Scion Reviews

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Scion was a sub-brand of Toyota and a niche trade name aimed at young buyers. Founded in 2002 and discontinued following the 2016 model year, the Scion line was composed entirely of small vehicles powered by four-cylinder engines. Most models were priced below $20,000 when they were new.

Toyota developed Scion in an effort to attract new and younger buyers to Toyota showrooms. Scion vehicles were sold alongside Toyota models and are found in most Toyota retail outlets.

Launched in 2002, Scion introduced two models: the Scion xA, a five-door subcompact hatchback based on the Toyota Echo and the Scion xB, a box-shaped five-door compact hatchback.

In its second model year, Scion introduced its third model, the tC, which is a sport compact coupe that some consider the successor to the retired Toyota Celica. Like the previous two models, the Scion tC is powered by a four-cylinder engine paired with manual or automatic transmissions.

Initially, Scion was well received, with sales peaking in 2006. Within five years, sales fell to one-fourth of peak levels, but Toyota remained committed to the nameplate by offering special release series for each model and by updating the product line.

In 2007, the Scion xD was introduced, replacing the xA. The new model offered a 1.8-liter four-cylinder engine — same as the Toyota Corolla — and yielded four release series dressed in Hot Lava Orange, Electric Wasabi, xPRESSO Brown and Blizzard Pearl colors. The xD remained in production until 2015 before it was canceled.

Toyota breathed new life into Scion in 2012 by introducing two new models. The Scion iQ is a four-passenger mini or city car, and a direct competitor to the Smart ForTwo as well as to the Chevrolet Spark and Fiat 500. It is powered by a small four-cylinder engine paired with a continuously variable transmission (CVT). Never a strong seller, Scion canceled this model in 2015.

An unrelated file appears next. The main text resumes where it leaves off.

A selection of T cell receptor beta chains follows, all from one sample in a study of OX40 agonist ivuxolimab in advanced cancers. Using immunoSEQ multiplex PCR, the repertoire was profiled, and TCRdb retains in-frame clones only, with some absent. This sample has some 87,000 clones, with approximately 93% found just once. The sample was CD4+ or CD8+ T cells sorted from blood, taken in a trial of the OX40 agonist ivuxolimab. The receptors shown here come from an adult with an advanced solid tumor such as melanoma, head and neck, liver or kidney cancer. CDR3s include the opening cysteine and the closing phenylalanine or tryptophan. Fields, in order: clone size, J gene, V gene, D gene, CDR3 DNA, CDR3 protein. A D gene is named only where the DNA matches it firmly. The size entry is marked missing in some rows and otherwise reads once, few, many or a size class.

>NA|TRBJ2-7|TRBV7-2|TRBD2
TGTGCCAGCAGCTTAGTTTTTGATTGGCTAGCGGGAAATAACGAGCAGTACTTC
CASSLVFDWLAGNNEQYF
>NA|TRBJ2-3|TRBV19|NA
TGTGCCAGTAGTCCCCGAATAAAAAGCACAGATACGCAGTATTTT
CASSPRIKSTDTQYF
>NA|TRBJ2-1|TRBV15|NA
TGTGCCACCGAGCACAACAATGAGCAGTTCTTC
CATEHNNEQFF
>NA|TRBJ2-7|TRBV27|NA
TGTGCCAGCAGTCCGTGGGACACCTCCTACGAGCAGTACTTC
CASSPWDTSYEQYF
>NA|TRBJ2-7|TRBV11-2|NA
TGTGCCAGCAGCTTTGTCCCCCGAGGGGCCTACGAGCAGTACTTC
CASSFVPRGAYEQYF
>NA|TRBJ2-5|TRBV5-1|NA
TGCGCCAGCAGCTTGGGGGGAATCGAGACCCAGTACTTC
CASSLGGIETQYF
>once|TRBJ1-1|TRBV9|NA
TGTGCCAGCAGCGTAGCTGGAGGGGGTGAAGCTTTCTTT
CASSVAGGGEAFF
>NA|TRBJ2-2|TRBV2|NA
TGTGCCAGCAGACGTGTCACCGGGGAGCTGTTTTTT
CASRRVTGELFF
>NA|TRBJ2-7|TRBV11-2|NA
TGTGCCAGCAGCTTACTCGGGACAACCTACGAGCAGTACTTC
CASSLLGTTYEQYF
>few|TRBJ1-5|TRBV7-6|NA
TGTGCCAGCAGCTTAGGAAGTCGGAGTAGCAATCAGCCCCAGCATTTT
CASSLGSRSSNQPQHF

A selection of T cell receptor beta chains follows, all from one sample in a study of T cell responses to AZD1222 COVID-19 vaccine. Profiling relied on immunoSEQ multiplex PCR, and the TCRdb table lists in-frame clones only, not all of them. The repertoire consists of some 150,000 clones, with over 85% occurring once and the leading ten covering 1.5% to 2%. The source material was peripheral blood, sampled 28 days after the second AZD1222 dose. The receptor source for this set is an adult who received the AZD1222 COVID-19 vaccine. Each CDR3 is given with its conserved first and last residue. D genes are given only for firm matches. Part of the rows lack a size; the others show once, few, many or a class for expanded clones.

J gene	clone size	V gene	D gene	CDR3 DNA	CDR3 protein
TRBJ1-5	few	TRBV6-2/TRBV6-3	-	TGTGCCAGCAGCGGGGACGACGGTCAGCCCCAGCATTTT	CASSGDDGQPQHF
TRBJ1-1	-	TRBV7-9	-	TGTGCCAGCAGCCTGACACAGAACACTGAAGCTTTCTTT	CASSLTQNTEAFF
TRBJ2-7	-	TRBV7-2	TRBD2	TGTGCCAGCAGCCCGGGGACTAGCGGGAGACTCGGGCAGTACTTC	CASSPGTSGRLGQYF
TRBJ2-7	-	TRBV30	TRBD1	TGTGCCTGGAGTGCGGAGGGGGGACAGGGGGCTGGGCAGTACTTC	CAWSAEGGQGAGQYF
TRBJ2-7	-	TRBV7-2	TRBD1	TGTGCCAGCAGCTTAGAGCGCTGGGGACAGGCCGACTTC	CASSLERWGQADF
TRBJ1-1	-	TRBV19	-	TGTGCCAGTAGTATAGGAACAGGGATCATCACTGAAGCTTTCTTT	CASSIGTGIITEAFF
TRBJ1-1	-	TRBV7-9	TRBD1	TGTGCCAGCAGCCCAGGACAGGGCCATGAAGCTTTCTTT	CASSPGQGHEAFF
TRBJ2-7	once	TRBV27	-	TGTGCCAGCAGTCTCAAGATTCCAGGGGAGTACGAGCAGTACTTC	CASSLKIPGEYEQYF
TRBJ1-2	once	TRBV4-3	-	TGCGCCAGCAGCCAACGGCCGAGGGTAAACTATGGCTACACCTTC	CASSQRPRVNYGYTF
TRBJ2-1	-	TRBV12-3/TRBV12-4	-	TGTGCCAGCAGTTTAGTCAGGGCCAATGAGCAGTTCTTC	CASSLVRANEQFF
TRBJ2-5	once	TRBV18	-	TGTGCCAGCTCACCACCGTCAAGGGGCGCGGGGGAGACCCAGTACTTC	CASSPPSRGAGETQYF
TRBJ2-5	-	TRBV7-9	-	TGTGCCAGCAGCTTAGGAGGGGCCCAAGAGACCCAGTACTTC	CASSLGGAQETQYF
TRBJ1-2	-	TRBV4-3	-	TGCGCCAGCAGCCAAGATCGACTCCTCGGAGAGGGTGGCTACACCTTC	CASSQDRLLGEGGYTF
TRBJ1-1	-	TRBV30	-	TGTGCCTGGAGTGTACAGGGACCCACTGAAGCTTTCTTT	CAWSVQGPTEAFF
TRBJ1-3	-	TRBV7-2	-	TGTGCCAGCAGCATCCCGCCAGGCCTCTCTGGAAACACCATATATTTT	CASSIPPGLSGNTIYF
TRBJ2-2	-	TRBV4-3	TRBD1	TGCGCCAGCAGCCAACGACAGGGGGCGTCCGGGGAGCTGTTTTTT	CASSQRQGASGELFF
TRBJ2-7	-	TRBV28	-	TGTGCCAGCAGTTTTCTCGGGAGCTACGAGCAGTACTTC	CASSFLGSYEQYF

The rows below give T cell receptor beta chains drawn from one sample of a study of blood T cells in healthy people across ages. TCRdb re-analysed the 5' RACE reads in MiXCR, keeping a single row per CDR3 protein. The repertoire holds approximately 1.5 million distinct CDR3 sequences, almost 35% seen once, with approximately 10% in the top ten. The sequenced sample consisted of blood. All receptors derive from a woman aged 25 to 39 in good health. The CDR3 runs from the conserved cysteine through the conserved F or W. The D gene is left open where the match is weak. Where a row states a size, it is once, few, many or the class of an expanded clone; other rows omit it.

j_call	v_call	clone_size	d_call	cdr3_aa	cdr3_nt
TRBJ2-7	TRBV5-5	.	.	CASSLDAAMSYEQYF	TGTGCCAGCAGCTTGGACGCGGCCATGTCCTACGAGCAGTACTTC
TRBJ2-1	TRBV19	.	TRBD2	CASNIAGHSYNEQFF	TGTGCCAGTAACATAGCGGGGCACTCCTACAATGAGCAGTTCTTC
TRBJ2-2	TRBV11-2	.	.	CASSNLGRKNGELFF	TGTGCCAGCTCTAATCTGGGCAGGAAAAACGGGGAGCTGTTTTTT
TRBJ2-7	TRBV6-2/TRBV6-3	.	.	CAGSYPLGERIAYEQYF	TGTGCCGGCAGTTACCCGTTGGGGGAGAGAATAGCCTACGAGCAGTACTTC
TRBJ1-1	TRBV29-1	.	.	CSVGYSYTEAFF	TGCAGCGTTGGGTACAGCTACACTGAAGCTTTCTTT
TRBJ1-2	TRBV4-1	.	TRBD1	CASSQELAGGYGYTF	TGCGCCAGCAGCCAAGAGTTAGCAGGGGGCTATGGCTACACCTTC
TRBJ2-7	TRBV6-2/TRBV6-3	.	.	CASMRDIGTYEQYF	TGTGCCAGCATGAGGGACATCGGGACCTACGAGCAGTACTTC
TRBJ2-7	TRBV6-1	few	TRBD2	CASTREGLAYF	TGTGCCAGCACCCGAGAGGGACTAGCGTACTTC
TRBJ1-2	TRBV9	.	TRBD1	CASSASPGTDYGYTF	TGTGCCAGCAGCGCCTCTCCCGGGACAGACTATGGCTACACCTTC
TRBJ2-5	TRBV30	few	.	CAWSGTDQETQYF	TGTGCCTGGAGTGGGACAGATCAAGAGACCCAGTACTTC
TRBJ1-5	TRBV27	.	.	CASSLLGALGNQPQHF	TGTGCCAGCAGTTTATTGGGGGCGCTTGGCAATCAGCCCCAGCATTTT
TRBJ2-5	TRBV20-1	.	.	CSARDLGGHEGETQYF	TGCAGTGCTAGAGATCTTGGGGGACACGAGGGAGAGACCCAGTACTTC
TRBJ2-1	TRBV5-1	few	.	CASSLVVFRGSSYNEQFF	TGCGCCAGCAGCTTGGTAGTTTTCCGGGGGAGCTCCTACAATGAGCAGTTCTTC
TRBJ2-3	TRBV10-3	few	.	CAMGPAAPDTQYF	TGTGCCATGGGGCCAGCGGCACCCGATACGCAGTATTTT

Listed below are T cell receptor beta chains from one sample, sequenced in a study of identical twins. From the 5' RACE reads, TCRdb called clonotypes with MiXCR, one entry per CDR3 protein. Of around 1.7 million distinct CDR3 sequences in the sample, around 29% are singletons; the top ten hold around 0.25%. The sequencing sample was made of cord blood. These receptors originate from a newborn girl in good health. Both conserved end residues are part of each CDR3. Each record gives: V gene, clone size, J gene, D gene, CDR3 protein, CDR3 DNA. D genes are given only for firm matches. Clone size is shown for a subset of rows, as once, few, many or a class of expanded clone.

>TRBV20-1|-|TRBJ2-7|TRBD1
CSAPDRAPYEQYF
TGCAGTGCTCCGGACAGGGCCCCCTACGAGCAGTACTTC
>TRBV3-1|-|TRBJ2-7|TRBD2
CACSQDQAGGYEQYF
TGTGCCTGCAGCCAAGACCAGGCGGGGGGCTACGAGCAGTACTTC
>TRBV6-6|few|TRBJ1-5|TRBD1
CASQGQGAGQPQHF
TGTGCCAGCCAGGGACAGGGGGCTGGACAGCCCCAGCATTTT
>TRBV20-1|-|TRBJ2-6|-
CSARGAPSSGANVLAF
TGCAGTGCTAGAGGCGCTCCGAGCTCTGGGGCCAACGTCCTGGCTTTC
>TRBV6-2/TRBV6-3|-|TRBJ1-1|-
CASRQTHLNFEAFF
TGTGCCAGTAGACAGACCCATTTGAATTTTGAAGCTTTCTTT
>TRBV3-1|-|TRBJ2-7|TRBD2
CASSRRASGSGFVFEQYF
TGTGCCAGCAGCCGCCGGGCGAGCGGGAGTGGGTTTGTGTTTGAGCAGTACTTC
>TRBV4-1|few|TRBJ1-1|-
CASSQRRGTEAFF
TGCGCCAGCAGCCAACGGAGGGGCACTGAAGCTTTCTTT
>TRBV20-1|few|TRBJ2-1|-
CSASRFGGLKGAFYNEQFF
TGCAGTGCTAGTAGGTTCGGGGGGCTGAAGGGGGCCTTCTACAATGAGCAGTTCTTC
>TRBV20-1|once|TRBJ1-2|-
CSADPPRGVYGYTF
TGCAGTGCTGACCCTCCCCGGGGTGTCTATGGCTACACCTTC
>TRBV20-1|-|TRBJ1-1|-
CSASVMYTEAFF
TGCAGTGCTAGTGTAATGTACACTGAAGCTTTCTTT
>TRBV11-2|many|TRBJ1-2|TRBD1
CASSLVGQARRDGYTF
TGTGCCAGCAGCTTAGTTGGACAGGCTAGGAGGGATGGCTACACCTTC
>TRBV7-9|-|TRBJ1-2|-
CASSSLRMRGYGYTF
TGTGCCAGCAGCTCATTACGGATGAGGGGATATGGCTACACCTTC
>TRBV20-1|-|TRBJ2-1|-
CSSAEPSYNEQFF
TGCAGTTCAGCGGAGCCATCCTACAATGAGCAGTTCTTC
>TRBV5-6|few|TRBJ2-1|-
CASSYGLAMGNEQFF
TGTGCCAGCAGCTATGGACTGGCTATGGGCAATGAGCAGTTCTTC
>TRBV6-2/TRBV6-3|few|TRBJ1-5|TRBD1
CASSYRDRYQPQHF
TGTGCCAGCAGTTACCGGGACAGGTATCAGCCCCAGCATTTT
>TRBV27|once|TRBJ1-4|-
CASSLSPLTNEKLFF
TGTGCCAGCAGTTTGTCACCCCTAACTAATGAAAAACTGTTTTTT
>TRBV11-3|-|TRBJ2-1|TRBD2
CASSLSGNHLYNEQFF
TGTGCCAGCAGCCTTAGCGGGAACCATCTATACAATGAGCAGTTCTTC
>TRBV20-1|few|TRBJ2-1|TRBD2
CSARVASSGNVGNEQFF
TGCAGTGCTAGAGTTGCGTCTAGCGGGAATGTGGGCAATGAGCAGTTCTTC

Teaming with Subaru, Toyota released the Scion FR-S for 2013. This rear-wheel drive sports car shares its platform with the Subaru BRZ. The FR-S is powered by Subaru’s 2.0-liter Boxer (horizontally opposed) four-cylinder engine making 200 horsepower. It comes paired with a six-speed manual or a six-speed automatic transmission.

In 2015, Toyota reiterated its commitment to Scion by releasing two new models: the subcompact iA and compact iM. The Scion iA was based on the Mazda2 and was Scion’s first four-door sedan. It is powered by a 1.5-ilter four-cylinder engine and is paired with either a six-speed manual or a six-speed automatic transmission.

The Scion iM was based on the Toyota Corolla platform and is a four-door hatchback powered by a 1.8-liter four-cylinder engine. A six-speed manual transmission and a CVT are available.

The Scion brand was discontinued following the 2016 model year, though three of its models were integrated into the Toyota lineup. The FR-S became the Toyota 86, while the Scion iM and iA joined the lineup as the Toyota Corolla iM and Toyota Yaris iA, respectively.

Besides reviewing Toyota products, Scion can be cross-shopped with any brand offering budget-priced models. Competing brands include: Mitsubishi, Chevrolet, Kia, Volkswagen, Mazda, Ford, Hyundai, Subaru, Honda, Dodge and Nissan.